Rio Tamasopo, San Luis Potosi, Mexico

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Mexico, San Luis Potosi, Tamasopo

The Río Tamasopo is a river that originates from multiple sources. Initially, it flows into the Río Gallinas and then continues its course towards the Río Tampaón. Finally, it converges with the Río Pánuco, culminating its journey as it reaches the Mexican Gulf.

The surroundings of the river are covered with tropical evergreen forest. The climate remains warm throughout the year, with temperatures ranging from 25 to 30°C.

The water level drops significantly during the dry season, which lasts approximately from October until end of May. During the rainy season, the water level rises again, and the rivers’ currents become too strong, making it difficult to enter the water.

In Tamasopo, there is a main pool, similar to those found in many other biotopes in the area. Cascadas de Tamasopo (waterfall) falling down to this pool. This location serves as a recreational area for the local community during holidays and weekends, particularly in the dry season.

Submitted by
David Nørholm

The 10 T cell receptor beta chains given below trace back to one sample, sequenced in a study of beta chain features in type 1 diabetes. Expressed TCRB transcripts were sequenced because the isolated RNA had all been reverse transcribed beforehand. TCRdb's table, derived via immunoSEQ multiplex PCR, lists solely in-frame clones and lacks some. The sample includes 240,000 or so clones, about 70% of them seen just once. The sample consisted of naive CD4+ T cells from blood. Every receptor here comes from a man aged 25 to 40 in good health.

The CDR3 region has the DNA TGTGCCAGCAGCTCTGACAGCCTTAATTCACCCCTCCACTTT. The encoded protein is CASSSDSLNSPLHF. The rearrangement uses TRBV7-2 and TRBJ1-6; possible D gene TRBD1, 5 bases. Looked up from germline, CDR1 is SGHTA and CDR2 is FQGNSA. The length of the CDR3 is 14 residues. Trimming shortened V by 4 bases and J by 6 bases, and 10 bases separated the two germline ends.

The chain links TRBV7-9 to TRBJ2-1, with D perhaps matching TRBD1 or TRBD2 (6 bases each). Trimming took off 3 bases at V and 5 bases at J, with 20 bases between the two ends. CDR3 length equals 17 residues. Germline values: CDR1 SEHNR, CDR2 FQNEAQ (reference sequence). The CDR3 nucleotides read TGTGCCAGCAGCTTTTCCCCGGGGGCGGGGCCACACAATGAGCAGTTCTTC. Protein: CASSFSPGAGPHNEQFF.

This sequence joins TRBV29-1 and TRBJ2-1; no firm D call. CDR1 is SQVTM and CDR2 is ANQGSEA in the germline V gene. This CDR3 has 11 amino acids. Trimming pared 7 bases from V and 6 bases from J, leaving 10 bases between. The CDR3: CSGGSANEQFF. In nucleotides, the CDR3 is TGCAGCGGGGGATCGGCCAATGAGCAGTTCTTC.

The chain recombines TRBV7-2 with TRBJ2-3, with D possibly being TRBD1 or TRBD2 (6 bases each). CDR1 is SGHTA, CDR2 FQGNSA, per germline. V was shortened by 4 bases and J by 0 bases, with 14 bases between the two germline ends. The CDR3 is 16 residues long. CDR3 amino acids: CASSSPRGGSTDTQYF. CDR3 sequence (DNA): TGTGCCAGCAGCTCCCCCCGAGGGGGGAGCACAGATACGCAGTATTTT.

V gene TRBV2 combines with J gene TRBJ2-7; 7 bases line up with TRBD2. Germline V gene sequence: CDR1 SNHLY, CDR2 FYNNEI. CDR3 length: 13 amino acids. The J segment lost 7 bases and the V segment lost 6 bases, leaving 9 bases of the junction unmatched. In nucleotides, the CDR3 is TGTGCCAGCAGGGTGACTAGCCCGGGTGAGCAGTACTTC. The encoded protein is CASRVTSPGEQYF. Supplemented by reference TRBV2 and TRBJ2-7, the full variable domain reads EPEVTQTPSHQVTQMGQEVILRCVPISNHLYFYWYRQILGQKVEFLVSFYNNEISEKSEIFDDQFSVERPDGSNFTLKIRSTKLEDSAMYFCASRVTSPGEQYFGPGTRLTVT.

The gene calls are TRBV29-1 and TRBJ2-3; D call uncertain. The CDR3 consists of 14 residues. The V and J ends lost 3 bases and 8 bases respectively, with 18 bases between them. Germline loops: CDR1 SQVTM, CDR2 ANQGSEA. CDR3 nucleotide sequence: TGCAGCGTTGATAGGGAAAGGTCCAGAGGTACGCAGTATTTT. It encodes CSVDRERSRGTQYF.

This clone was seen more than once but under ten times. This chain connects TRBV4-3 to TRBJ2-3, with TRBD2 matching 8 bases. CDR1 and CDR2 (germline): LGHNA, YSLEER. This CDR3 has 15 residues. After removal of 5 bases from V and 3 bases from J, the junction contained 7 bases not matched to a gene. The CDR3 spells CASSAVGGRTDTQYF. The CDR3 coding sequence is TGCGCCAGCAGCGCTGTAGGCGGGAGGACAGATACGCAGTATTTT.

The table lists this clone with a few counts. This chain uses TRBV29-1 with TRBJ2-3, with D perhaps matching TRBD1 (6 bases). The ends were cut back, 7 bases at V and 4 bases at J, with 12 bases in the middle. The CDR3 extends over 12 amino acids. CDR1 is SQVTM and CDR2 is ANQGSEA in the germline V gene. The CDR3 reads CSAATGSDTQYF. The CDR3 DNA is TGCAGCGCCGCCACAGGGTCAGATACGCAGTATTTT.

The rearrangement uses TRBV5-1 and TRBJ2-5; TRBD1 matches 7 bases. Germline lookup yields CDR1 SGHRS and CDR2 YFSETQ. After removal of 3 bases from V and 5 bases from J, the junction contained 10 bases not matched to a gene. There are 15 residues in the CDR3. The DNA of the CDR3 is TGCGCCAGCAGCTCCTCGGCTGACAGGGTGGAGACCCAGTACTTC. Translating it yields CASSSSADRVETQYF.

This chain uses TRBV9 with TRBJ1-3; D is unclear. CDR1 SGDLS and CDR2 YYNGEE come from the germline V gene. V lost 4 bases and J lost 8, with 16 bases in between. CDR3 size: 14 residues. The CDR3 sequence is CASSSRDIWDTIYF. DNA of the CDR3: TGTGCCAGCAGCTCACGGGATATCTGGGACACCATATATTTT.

Approved by
Juan M. Artigas Azas, Jairo Arroyave & Michael Köck
21.9396496, -99.3965378
Geographical region
Central America
Drainage Basin
Pánuco River Basin
River catchment
Tamasopo River Basin
Water body type
Water body name
Rio Tamasopo
Water body part
Water body course
Middle course
Water body: tributary of
Tributary name
Río Tampaón

Videos above and below water

Water Chemistry

Water information

Water type
Fresh water
Water color
Clear water
Water transparency
Concentration of sediments
Water temperature
20-25 °C
Water flow/curent

Chemical parameters

125 mg/l
8 mg/l
Dissolved Oxygen
85 %

Substrate in nature

Stone form
Submerged terrestrial vegetation

Aquatic Biotope

Date of collecting
Collecting area
River bank
Water depth
Air temperature
26 °C
Full sun


Affected by human activity
Affected by human activity
Surrounding area

The surrounding area of Rio Tamasopo is characterized by lush and diverse natural landscapes. It is typically covered with tropical vegetation, including dense evergreen forests, abundant plant life, and vibrant vegetation. The region is known for its rich biodiversity, with a wide variety of plant and animal species.